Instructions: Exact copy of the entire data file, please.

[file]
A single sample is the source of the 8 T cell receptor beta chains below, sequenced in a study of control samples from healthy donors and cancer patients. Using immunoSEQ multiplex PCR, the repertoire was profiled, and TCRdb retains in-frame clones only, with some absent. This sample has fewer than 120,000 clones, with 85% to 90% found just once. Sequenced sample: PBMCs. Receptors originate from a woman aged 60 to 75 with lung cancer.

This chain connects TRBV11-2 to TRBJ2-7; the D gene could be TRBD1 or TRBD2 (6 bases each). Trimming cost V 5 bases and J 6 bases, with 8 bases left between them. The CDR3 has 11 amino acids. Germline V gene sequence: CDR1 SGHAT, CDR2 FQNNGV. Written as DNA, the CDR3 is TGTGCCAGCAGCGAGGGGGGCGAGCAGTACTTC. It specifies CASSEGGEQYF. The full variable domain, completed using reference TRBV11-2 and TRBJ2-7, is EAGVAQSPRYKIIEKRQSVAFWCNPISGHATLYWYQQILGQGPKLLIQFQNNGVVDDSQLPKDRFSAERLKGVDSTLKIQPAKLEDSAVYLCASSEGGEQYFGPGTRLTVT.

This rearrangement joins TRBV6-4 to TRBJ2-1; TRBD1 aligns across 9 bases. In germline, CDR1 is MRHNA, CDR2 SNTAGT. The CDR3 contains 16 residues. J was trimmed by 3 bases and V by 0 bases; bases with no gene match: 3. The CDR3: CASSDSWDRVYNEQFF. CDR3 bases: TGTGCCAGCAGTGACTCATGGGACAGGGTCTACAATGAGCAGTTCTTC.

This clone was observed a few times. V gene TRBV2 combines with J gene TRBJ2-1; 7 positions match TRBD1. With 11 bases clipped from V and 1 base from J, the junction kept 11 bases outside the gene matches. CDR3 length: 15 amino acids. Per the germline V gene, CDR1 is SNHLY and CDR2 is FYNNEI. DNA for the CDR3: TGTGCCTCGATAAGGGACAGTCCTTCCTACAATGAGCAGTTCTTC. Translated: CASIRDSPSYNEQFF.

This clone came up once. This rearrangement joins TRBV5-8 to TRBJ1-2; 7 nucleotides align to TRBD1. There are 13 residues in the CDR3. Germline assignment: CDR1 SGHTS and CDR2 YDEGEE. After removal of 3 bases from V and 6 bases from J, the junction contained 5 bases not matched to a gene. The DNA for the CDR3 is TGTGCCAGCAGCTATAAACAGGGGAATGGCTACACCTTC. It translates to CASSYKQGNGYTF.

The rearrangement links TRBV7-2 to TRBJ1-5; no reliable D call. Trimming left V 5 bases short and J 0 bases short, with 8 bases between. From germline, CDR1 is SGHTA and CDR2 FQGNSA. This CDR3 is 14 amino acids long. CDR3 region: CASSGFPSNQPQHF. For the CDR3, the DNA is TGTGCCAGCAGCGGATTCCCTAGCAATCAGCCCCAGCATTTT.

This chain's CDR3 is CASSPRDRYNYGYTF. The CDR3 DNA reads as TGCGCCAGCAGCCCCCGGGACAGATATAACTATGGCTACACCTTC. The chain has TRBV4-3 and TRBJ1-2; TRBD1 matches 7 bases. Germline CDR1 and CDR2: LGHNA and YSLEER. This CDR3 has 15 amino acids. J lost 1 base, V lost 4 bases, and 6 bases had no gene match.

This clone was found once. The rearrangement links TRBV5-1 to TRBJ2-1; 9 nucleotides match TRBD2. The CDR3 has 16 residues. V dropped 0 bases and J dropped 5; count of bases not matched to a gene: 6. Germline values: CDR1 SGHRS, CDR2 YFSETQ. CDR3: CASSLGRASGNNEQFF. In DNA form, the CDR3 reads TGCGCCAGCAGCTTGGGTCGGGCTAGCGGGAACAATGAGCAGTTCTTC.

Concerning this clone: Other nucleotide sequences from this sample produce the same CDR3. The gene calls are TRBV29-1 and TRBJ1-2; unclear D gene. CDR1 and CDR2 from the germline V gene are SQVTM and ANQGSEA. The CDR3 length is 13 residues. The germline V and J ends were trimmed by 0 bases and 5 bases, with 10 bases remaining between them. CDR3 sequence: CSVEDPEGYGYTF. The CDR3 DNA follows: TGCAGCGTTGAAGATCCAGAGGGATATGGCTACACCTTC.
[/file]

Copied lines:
A single sample is the source of the 8 T cell receptor beta chains below, sequenced in a study of control samples from healthy donors and cancer patients. Using immunoSEQ multiplex PCR, the repertoire was profiled, and TCRdb retains in-frame clones only, with some absent. This sample has fewer than 120,000 clones, with 85% to 90% found just once. Sequenced sample: PBMCs. Receptors originate from a woman aged 60 to 75 with lung cancer.

This chain connects TRBV11-2 to TRBJ2-7; the D gene could be TRBD1 or TRBD2 (6 bases each). Trimming cost V 5 bases and J 6 bases, with 8 bases left between them. The CDR3 has 11 amino acids. Germline V gene sequence: CDR1 SGHAT, CDR2 FQNNGV. Written as DNA, the CDR3 is TGTGCCAGCAGCGAGGGGGGCGAGCAGTACTTC. It specifies CASSEGGEQYF. The full variable domain, completed using reference TRBV11-2 and TRBJ2-7, is EAGVAQSPRYKIIEKRQSVAFWCNPISGHATLYWYQQILGQGPKLLIQFQNNGVVDDSQLPKDRFSAERLKGVDSTLKIQPAKLEDSAVYLCASSEGGEQYFGPGTRLTVT.

This rearrangement joins TRBV6-4 to TRBJ2-1; TRBD1 aligns across 9 bases. In germline, CDR1 is MRHNA, CDR2 SNTAGT. The CDR3 contains 16 residues. J was trimmed by 3 bases and V by 0 bases; bases with no gene match: 3. The CDR3: CASSDSWDRVYNEQFF. CDR3 bases: TGTGCCAGCAGTGACTCATGGGACAGGGTCTACAATGAGCAGTTCTTC.

This clone was observed a few times. V gene TRBV2 combines with J gene TRBJ2-1; 7 positions match TRBD1. With 11 bases clipped from V and 1 base from J, the junction kept 11 bases outside the gene matches. CDR3 length: 15 amino acids. Per the germline V gene, CDR1 is SNHLY and CDR2 is FYNNEI. DNA for the CDR3: TGTGCCTCGATAAGGGACAGTCCTTCCTACAATGAGCAGTTCTTC. Translated: CASIRDSPSYNEQFF.

This clone came up once. This rearrangement joins TRBV5-8 to TRBJ1-2; 7 nucleotides align to TRBD1. There are 13 residues in the CDR3. Germline assignment: CDR1 SGHTS and CDR2 YDEGEE. After removal of 3 bases from V and 6 bases from J, the junction contained 5 bases not matched to a gene. The DNA for the CDR3 is TGTGCCAGCAGCTATAAACAGGGGAATGGCTACACCTTC. It translates to CASSYKQGNGYTF.

The rearrangement links TRBV7-2 to TRBJ1-5; no reliable D call. Trimming left V 5 bases short and J 0 bases short, with 8 bases between. From germline, CDR1 is SGHTA and CDR2 FQGNSA. This CDR3 is 14 amino acids long. CDR3 region: CASSGFPSNQPQHF. For the CDR3, the DNA is TGTGCCAGCAGCGGATTCCCTAGCAATCAGCCCCAGCATTTT.

This chain's CDR3 is CASSPRDRYNYGYTF. The CDR3 DNA reads as TGCGCCAGCAGCCCCCGGGACAGATATAACTATGGCTACACCTTC. The chain has TRBV4-3 and TRBJ1-2; TRBD1 matches 7 bases. Germline CDR1 and CDR2: LGHNA and YSLEER. This CDR3 has 15 amino acids. J lost 1 base, V lost 4 bases, and 6 bases had no gene match.

This clone was found once. The rearrangement links TRBV5-1 to TRBJ2-1; 9 nucleotides match TRBD2. The CDR3 has 16 residues. V dropped 0 bases and J dropped 5; count of bases not matched to a gene: 6. Germline values: CDR1 SGHRS, CDR2 YFSETQ. CDR3: CASSLGRASGNNEQFF. In DNA form, the CDR3 reads TGCGCCAGCAGCTTGGGTCGGGCTAGCGGGAACAATGAGCAGTTCTTC.

Concerning this clone: Other nucleotide sequences from this sample produce the same CDR3. The gene calls are TRBV29-1 and TRBJ1-2; unclear D gene. CDR1 and CDR2 from the germline V gene are SQVTM and ANQGSEA. The CDR3 length is 13 residues. The germline V and J ends were trimmed by 0 bases and 5 bases, with 10 bases remaining between them. CDR3 sequence: CSVEDPEGYGYTF. The CDR3 DNA follows: TGCAGCGTTGAAGATCCAGAGGGATATGGCTACACCTTC.